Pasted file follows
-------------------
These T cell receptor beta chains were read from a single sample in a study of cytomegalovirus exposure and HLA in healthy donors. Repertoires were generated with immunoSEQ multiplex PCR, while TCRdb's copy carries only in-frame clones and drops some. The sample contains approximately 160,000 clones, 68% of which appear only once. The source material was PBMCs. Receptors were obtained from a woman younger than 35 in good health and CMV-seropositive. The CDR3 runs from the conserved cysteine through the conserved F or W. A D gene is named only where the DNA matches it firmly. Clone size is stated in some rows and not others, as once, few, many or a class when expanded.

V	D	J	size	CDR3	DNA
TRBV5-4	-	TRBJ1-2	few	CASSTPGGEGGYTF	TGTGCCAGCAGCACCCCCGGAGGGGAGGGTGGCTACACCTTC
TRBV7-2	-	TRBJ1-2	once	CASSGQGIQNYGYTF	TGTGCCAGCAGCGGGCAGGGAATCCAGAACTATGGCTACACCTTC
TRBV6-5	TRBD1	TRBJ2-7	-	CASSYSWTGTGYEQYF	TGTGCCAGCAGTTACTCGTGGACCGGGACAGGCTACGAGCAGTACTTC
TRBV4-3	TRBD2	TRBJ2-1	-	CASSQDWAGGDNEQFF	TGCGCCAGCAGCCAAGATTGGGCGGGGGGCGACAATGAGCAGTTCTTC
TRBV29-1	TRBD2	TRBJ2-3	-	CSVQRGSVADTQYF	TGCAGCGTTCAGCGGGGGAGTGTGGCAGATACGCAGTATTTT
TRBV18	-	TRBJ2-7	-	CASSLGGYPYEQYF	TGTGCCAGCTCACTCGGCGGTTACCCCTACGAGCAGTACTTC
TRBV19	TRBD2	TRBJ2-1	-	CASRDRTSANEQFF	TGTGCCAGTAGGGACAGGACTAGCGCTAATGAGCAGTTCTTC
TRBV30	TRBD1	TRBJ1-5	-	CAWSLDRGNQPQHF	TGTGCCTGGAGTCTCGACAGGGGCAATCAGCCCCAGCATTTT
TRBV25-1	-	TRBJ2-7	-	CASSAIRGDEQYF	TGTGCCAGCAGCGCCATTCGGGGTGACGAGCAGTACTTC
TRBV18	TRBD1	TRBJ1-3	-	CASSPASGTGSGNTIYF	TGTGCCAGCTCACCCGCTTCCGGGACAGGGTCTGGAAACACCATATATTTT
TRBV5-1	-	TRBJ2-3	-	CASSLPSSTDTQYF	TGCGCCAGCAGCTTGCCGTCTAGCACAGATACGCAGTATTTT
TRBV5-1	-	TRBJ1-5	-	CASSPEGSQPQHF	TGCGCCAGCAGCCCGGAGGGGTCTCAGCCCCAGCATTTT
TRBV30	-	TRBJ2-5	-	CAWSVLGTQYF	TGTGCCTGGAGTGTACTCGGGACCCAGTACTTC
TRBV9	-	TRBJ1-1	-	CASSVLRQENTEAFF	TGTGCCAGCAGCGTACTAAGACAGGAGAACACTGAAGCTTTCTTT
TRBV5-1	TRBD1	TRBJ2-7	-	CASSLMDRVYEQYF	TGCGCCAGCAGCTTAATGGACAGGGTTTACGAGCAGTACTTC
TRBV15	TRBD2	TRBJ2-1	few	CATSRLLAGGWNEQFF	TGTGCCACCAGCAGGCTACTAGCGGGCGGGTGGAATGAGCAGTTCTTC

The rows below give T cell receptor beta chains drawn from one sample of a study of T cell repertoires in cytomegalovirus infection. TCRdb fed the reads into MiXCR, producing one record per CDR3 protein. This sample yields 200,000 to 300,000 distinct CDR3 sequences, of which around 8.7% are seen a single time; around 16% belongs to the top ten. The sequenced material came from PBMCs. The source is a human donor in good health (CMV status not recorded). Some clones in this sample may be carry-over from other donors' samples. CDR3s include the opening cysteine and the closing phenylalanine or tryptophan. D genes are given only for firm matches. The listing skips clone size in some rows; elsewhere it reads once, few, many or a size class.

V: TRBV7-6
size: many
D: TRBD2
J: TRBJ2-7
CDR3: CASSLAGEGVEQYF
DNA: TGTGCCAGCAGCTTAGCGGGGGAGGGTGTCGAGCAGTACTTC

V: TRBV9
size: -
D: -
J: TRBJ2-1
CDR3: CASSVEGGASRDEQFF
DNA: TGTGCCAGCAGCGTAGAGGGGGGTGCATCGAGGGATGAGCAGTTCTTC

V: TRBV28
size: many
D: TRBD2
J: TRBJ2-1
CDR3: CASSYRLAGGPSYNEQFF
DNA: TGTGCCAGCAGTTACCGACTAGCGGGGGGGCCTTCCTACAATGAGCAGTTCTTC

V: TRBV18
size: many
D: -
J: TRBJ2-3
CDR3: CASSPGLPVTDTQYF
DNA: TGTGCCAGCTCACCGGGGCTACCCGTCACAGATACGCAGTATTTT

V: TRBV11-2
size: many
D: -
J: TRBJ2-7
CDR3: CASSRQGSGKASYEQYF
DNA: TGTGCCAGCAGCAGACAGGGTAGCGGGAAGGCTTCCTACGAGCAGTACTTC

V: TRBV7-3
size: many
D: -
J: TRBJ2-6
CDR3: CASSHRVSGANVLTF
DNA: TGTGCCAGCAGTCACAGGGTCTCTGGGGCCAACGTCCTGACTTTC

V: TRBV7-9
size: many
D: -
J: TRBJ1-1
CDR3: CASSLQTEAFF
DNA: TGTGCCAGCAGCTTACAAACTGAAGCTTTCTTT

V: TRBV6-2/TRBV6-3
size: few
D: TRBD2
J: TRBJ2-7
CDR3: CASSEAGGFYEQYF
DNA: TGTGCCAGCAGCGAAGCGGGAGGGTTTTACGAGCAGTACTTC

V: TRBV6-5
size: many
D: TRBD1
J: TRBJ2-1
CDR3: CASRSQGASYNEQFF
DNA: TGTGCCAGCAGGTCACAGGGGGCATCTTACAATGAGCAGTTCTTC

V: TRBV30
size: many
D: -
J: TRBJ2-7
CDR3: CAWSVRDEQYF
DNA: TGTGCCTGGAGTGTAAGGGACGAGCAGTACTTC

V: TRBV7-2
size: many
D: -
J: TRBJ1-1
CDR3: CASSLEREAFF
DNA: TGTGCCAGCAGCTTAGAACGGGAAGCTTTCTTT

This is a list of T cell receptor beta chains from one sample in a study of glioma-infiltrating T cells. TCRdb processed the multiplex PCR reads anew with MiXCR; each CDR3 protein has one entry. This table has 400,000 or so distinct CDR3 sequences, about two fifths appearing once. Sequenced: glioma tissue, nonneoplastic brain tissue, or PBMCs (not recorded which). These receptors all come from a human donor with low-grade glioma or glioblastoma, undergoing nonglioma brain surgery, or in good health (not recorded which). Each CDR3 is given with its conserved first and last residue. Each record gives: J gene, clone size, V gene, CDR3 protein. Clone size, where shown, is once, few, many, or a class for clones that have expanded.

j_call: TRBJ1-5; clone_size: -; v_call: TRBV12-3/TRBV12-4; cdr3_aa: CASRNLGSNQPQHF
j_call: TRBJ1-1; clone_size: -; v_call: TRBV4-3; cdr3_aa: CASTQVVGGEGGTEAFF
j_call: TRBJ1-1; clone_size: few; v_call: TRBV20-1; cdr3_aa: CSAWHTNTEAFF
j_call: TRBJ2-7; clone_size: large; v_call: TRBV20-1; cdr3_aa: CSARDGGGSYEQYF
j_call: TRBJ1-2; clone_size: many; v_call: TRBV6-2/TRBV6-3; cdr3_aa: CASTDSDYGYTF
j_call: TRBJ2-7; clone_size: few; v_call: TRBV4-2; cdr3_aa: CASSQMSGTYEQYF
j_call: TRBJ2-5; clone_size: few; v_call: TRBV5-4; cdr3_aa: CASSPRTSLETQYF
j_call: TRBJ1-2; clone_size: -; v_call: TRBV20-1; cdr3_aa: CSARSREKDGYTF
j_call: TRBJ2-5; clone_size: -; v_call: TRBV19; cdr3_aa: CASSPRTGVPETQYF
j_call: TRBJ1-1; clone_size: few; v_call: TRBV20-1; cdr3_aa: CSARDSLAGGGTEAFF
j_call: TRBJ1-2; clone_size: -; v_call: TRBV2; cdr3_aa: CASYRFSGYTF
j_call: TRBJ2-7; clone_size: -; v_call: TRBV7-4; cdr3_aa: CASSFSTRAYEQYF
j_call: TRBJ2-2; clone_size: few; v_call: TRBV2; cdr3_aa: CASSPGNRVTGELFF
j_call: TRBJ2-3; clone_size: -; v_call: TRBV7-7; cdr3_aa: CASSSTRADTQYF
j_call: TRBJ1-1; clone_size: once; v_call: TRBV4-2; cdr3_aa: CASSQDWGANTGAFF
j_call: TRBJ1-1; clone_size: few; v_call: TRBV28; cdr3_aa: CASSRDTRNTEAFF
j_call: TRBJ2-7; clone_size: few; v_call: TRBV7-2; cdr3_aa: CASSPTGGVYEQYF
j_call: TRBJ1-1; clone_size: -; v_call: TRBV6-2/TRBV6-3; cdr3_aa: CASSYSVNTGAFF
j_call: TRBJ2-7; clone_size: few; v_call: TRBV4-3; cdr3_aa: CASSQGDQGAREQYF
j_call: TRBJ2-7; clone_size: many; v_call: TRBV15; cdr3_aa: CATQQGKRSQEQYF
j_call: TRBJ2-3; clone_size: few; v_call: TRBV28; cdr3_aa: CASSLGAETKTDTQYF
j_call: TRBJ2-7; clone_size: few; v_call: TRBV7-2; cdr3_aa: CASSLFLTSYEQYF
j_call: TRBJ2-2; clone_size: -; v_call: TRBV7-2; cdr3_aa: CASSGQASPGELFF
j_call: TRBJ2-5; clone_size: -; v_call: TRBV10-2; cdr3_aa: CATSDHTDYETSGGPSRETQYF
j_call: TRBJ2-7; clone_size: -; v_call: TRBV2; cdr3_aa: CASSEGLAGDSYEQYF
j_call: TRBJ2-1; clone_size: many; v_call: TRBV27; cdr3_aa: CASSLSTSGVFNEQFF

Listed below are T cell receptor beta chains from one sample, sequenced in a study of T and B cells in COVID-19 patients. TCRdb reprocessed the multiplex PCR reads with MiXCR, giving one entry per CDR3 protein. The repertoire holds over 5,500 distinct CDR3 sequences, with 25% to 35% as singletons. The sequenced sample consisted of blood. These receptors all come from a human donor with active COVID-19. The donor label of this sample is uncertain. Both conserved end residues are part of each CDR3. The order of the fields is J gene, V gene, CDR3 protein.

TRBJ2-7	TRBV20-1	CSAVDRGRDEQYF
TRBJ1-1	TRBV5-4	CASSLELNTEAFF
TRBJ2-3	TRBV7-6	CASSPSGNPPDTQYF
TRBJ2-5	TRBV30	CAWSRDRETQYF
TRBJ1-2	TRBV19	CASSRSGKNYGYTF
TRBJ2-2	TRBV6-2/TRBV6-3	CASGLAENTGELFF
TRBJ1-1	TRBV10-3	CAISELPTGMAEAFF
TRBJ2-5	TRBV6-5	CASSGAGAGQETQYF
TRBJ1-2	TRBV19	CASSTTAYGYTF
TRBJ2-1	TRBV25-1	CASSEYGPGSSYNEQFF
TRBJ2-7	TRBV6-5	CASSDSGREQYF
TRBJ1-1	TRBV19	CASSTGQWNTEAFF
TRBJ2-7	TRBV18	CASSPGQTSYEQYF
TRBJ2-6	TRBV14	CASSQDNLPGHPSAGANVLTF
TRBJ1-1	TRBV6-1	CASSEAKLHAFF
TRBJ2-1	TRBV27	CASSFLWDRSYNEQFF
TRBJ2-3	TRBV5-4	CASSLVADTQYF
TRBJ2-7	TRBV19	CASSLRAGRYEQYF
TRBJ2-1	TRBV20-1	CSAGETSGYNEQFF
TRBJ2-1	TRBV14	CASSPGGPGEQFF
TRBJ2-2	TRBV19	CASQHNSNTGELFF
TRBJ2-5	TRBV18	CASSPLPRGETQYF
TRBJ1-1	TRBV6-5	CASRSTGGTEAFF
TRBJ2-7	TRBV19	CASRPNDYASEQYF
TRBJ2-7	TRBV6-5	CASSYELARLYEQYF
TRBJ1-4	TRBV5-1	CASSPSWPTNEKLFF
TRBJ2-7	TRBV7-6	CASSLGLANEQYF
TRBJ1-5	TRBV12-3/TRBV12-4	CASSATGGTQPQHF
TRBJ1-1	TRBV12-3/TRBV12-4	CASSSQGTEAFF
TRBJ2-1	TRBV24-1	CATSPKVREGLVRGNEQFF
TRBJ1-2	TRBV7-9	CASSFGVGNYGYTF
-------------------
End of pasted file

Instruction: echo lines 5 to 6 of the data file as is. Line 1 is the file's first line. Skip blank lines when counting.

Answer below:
TRBV6-5	TRBD1	TRBJ2-7	-	CASSYSWTGTGYEQYF	TGTGCCAGCAGTTACTCGTGGACCGGGACAGGCTACGAGCAGTACTTC
TRBV4-3	TRBD2	TRBJ2-1	-	CASSQDWAGGDNEQFF	TGCGCCAGCAGCCAAGATTGGGCGGGGGGCGACAATGAGCAGTTCTTC